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Greedy Tip of the Week: $pecialize

For many small firm and solo practitioners, if a good case walks through the door, oftentimes, the motivation to bring dollars through the door results in taking that case regardless of whether the practice has an attorney well versed in that area of law.

And though this might be a necessary evil of small firm practice, it might also be what's holding back your firm. While there are too few "general practitioners" in this world, there's a pretty good reason why: Specializing enables law firms and lawyers to make more money. It can also help job-seeking lawyers get hired.

Trading a Diverse Workload for Dollars

While one of the perks of general practice, or firms that cover a wide array of areas, is the diversity in one's work, that's also a drawback, particularly as the firm's marketing is likely to cost more and lack focus if there are too many offerings.

And one way specializing can increase a firm's profitability is in avoiding bad cases. Given that generalists will, generally, be less experienced than specialists, evaluating what cases are actually good is more of a challenge, and certain red flags may fly under your radar. And while simply deciding to specialize won't make those red flags magically appear, over time and as your new focus leads to a wider breadth of experience, you'll end up seeing a whole color-coded system of flags.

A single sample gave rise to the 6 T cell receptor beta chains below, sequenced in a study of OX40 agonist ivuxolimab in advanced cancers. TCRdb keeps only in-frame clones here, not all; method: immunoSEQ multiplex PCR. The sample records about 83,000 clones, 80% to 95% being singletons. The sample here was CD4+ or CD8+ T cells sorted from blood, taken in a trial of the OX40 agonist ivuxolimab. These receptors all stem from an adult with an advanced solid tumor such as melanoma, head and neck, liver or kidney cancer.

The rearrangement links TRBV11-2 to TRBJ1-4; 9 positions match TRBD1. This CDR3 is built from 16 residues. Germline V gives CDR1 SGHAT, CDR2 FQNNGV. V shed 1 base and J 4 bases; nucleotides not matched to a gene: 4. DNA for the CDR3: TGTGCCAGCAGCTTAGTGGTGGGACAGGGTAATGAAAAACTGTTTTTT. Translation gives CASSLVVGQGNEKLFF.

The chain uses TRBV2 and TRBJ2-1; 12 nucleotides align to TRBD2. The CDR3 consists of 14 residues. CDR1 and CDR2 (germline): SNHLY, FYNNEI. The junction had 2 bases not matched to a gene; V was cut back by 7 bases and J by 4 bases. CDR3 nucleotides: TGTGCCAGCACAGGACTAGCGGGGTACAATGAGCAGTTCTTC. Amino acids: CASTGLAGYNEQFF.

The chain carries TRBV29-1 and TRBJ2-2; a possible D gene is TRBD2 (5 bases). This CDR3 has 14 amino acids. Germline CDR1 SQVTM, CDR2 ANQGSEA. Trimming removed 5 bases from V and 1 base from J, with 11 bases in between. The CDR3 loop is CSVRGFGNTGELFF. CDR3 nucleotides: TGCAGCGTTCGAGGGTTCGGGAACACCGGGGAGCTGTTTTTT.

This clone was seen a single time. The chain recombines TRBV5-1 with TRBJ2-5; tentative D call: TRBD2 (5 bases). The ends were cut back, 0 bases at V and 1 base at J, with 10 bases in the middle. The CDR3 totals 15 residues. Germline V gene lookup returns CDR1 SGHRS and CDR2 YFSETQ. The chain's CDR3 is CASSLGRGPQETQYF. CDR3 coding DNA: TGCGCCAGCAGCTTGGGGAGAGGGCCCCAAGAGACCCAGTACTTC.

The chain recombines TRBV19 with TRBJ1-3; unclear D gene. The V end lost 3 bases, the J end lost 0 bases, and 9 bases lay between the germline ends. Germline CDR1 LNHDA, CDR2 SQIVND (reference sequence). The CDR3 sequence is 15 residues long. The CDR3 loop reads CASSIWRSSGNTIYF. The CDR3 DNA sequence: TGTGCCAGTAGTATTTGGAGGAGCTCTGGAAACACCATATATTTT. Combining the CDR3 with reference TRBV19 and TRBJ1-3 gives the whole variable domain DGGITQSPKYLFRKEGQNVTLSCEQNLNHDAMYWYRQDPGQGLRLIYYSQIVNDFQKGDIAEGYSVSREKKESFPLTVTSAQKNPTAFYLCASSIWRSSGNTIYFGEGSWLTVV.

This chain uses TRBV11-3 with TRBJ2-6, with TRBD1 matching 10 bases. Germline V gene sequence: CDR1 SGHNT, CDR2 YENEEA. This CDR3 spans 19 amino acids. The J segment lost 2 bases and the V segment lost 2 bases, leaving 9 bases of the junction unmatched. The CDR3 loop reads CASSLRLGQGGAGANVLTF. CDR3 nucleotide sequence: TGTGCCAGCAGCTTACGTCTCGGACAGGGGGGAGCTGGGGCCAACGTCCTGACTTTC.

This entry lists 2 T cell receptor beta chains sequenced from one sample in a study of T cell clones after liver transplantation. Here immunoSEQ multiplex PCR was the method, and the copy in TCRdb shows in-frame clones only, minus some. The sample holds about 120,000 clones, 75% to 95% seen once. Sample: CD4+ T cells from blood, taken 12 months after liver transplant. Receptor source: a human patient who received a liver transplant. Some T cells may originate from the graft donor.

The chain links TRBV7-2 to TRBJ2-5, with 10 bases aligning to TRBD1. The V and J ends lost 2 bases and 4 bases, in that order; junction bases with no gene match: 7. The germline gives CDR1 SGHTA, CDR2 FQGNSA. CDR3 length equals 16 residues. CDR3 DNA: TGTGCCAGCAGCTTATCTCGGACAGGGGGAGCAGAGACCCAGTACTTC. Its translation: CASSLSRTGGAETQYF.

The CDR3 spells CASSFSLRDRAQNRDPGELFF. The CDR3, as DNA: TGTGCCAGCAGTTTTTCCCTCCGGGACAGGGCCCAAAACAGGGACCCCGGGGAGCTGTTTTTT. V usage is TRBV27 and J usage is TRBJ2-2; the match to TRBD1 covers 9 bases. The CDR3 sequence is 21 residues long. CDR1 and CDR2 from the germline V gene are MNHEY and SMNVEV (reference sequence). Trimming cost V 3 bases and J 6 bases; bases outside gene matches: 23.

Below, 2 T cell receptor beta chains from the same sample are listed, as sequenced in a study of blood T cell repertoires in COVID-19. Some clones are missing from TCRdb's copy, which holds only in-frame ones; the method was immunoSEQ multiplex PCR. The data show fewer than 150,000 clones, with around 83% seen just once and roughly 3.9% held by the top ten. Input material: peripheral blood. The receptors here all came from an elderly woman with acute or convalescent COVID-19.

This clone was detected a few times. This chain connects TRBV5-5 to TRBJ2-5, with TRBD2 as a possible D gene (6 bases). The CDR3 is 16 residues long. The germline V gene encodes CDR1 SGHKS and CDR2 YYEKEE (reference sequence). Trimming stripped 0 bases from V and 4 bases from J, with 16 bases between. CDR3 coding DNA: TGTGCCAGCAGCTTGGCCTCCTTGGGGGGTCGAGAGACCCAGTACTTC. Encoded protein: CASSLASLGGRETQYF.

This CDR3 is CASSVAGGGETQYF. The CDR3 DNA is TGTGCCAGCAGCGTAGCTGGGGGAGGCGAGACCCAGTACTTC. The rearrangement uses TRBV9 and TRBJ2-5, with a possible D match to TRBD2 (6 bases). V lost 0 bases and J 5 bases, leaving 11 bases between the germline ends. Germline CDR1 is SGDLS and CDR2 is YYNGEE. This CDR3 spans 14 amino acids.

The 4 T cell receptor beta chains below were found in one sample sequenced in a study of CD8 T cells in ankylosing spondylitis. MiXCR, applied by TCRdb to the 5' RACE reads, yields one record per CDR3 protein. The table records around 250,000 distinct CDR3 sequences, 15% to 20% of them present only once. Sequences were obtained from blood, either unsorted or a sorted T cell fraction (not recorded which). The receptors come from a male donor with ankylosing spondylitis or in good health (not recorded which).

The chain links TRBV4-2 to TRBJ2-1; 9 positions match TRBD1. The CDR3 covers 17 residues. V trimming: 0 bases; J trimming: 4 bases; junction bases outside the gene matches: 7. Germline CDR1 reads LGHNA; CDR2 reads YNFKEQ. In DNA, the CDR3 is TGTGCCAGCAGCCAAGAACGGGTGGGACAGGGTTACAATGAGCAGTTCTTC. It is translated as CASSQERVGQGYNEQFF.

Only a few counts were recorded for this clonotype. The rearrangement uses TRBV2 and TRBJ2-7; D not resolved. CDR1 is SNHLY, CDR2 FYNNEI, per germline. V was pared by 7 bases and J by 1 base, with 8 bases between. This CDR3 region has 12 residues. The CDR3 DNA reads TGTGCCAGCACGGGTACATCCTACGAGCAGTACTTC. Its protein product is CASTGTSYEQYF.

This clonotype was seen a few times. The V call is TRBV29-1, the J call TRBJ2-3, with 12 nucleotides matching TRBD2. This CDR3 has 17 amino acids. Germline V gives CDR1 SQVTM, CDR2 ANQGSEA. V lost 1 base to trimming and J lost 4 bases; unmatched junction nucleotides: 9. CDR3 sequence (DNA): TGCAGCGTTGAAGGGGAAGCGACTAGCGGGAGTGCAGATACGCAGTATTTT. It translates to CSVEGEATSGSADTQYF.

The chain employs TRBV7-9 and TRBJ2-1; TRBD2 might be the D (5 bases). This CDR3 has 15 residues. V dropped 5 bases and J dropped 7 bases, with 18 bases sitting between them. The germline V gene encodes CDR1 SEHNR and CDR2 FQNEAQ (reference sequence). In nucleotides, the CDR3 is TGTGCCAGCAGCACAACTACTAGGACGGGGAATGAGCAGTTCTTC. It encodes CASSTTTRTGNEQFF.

State Bar Sanctioned Specialties

In addition to having your firm specialize in only one or a couple areas, many state bars can confer official specializations in areas such as family, criminal, or immigration law on individual attorneys who qualify.

Becoming a certified specialist can not only make you a more desirable attorney to hire to clients, but also, doing so can help attorneys on the job hunt, or those looking to enter a niche practice area to significantly increase hourly rates. Firms know that clients know that hiring a lawyer that specializes in the area of law they need is the best thing to do, and if a law firm can advertise that one of their attorneys is a "state bar certified specialist," they know it'll mean something to a client on the fence.

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